# Need some help with this Physics problem

In summary, the conversation discusses a problem involving magnetic and electric fields, tensions in strings, and components. The weight of the wires and the forces involved are considered, and various equations are used to solve the problem. Ultimately, the correct answer is found through careful calculations.
Hi,
I have a problem here that I'm having trouble with, I attempted to do it by using equations dealing with magnetic fields and electric fields, but then i had to consider the tensions of the strings and the components and became lost. Can anyone help me?

Here is the problem:
http://img.villagephotos.com/p/2004-9/824584/stupid5.jpg

Thanks again

Consider the weight of some length of the wires. The tension in the string has to support the weight and pull the wires together. If T is the tension, the weight is T cos (7.5) and the horizontal force is T sin (7.5) The horizontal force from the tension is equal to the force of repulsion due to the currents.

ok, I did what you said and got the current as 91.8A, but is this right? I found the horizontal force to be 1.29 and the length between the wires to be .0259 meters, then i used the equation, F/L= (permeability of freespace)(I^2)/ 2(pi)r, and I took the force and multipled it by the .050 kg/m then solved for the I in the equation. Is this right? or is there something I;m doing wrong.

Thanks for the help

Chances are pretty good when you do a multiple choice question and get exactly one of the answers, you have done it right. You have the right equation for F/L. I don't know what your units are for a horizontal force of 1.29. Do you mean force per unit length in N/m? Something else? I don't see 1.29 coming out of the numbers. The horizontal force on each wire is about .132 times the weight, with the tension in the string being about 1.00863 times the weight. Check your calculations, and then believe them.

## 1. What steps should I follow to solve this physics problem?

To solve a physics problem, you should first carefully read and understand the given information and the question. Then, identify the relevant concepts and equations that apply to the problem. Next, plug in the known values into the appropriate equations and solve for the unknown variable. Finally, double-check your answer and make sure it is reasonable.

## 2. How do I know which formula to use for a specific physics problem?

The formula to use for a physics problem depends on the given information and the unknown variable you are trying to solve for. You should carefully read the question and identify the relevant concepts and equations. If you are unsure which formula to use, you can consult your textbook or ask your teacher for guidance.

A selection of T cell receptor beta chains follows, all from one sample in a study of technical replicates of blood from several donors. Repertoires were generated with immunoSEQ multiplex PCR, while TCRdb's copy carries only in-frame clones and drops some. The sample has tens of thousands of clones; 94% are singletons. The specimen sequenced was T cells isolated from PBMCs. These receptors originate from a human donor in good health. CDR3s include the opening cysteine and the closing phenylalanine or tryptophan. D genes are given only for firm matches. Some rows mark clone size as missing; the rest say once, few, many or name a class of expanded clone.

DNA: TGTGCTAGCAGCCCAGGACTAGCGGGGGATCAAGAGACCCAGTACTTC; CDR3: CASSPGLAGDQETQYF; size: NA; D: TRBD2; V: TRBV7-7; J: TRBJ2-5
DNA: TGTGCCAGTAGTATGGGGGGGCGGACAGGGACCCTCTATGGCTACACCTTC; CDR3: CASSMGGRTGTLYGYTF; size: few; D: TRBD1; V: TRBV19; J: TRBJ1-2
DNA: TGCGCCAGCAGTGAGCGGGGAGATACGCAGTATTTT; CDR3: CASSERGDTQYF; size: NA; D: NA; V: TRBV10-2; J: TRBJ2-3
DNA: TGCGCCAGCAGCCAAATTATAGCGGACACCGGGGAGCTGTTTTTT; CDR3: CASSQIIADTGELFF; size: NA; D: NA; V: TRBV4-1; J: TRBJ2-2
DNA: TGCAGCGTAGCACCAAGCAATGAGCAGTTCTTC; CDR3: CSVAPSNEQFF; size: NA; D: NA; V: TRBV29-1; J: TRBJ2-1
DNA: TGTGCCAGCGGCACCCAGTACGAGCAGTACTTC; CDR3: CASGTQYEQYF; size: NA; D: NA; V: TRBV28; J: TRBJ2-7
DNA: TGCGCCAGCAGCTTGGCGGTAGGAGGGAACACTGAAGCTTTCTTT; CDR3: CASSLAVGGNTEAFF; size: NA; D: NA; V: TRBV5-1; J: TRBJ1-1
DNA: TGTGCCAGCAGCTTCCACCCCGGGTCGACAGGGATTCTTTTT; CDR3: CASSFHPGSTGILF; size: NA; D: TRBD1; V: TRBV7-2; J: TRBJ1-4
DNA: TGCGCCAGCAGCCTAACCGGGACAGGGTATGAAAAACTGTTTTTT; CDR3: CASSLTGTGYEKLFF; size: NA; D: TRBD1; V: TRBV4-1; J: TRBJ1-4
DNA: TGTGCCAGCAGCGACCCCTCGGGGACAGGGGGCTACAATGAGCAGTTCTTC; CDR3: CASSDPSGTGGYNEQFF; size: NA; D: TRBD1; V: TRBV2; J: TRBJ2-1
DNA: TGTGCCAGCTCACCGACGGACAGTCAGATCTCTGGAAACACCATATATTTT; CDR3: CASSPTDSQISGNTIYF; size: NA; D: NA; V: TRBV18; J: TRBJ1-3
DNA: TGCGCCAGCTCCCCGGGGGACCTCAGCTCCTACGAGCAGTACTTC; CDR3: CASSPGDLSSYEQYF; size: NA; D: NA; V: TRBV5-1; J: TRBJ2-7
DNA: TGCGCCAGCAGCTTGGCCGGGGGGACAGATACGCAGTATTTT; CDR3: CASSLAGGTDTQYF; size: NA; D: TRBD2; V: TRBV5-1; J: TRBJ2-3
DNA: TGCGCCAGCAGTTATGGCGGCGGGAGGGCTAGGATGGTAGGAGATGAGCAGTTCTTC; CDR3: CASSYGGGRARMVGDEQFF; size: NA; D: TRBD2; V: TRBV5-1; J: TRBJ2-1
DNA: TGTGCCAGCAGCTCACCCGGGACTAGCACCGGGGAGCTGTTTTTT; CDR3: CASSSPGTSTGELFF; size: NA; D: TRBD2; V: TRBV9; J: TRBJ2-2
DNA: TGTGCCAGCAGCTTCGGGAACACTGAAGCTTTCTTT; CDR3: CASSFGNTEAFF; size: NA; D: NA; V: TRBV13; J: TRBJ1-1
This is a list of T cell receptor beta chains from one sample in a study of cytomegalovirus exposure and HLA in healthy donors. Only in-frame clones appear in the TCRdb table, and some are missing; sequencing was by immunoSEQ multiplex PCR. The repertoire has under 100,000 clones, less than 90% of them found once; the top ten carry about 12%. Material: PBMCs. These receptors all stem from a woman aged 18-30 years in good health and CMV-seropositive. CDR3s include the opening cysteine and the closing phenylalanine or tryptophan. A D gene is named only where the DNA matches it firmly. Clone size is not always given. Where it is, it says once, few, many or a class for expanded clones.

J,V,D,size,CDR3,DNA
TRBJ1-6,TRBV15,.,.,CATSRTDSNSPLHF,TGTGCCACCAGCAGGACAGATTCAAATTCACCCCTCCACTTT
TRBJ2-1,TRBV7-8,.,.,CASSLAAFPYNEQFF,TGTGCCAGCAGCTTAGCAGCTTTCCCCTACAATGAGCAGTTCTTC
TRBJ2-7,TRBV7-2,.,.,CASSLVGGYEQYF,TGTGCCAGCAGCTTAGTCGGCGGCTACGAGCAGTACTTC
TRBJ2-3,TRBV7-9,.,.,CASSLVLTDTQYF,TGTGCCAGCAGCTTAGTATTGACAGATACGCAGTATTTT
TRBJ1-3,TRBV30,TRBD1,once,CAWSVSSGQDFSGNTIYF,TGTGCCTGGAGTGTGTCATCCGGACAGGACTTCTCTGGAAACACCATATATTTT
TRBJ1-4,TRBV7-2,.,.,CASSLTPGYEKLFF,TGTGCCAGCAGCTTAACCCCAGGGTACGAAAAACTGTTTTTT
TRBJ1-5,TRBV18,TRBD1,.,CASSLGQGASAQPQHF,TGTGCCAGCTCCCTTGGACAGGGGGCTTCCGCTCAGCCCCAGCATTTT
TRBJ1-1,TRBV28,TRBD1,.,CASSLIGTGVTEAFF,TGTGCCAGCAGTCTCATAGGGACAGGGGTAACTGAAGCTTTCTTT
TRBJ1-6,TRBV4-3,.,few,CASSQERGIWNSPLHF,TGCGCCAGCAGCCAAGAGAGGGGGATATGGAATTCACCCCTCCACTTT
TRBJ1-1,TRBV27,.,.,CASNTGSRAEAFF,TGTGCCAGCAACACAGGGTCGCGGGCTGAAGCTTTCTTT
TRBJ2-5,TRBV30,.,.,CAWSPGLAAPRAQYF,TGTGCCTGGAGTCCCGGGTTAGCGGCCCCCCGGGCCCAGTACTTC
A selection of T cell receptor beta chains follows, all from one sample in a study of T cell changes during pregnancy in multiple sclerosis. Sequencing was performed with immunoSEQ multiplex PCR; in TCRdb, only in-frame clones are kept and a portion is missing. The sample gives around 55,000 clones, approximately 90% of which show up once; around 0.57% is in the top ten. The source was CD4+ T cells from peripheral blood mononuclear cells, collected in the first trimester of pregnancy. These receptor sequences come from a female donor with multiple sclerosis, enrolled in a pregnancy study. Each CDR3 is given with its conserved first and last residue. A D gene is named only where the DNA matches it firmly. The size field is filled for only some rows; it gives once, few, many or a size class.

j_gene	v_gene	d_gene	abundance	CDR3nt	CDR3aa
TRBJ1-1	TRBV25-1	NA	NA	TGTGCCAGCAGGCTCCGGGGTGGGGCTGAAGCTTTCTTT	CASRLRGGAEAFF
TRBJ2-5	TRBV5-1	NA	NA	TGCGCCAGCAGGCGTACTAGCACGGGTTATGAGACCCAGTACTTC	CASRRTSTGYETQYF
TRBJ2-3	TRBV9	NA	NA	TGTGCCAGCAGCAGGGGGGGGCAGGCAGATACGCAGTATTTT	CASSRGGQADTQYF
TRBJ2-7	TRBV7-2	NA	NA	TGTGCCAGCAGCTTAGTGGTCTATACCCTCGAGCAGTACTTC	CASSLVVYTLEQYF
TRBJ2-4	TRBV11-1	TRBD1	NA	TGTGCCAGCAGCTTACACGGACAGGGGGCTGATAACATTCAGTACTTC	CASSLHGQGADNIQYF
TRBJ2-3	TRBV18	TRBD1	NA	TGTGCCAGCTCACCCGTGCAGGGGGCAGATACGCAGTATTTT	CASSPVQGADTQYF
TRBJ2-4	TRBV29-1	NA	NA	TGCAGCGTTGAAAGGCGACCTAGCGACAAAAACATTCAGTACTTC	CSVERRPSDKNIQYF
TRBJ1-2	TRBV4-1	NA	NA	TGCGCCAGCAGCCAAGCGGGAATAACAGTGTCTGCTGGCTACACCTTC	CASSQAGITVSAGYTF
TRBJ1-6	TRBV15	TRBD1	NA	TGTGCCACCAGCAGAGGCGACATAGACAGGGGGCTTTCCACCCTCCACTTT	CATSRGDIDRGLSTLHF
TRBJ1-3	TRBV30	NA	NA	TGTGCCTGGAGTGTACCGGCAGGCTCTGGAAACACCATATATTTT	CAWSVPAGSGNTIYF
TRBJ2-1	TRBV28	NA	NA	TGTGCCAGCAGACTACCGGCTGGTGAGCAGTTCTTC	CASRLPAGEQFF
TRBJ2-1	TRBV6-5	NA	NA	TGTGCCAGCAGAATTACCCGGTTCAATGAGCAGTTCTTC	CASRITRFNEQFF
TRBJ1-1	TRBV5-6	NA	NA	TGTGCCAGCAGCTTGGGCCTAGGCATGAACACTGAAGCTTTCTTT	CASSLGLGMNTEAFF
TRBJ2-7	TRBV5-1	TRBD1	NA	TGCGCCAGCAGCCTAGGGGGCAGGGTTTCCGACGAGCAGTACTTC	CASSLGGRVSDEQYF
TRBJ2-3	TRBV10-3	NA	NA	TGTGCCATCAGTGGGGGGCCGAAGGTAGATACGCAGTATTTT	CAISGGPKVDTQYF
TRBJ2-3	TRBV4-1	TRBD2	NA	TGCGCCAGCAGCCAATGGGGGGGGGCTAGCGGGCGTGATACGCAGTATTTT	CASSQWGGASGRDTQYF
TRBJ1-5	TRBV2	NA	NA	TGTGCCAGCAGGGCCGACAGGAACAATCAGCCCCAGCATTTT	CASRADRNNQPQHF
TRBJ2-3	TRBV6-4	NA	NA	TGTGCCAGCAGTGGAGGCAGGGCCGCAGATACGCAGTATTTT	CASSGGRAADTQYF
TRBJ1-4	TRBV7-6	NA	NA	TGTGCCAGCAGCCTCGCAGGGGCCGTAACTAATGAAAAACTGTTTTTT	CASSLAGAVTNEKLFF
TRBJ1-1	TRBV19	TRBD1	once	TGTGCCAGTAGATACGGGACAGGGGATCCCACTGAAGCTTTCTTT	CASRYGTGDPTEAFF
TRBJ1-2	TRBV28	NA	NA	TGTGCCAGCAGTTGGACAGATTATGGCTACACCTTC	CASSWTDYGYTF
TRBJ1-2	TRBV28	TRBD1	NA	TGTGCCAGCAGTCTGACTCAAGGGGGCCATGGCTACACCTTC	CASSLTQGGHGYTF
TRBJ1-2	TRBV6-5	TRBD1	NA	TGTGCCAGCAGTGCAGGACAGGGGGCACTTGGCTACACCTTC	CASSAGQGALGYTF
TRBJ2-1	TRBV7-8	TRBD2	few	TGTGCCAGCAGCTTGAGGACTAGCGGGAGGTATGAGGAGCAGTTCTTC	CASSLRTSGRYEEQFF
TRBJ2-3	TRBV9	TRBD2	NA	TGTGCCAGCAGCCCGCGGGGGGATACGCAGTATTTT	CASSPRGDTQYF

## 3. What should I do if I am stuck on a physics problem?

If you are stuck on a physics problem, take a break and come back to it later with a fresh perspective. You can also try breaking the problem down into smaller parts or working through similar practice problems to gain a better understanding. Don't be afraid to seek help from your teacher or classmates if needed.

## 4. Can I use a calculator to solve a physics problem?

Yes, you can use a calculator to solve a physics problem. However, make sure you are using the correct units and rounding to the appropriate number of significant figures to ensure an accurate answer. Some problems may also require you to show your work by hand, so be sure to read the instructions carefully.

## 5. How can I check if my answer to a physics problem is correct?

To check if your answer to a physics problem is correct, you can use online calculators or ask your teacher to verify your solution. You can also double-check your calculations and units to make sure they are accurate. If your answer seems unreasonable, go back and review your steps to see if you made a mistake.

• Introductory Physics Homework Help
Replies
2
Views
374
• Introductory Physics Homework Help
Replies
3
Views
535
• Introductory Physics Homework Help
Replies
2
Views
1K
• Introductory Physics Homework Help
Replies
3
Views
460
• Introductory Physics Homework Help
Replies
9
Views
2K
• Introductory Physics Homework Help
Replies
13
Views
680
• Introductory Physics Homework Help
Replies
1
Views
807
• Introductory Physics Homework Help
Replies
1
Views
992
• Introductory Physics Homework Help
Replies
7
Views
311
• Introductory Physics Homework Help
Replies
24
Views
2K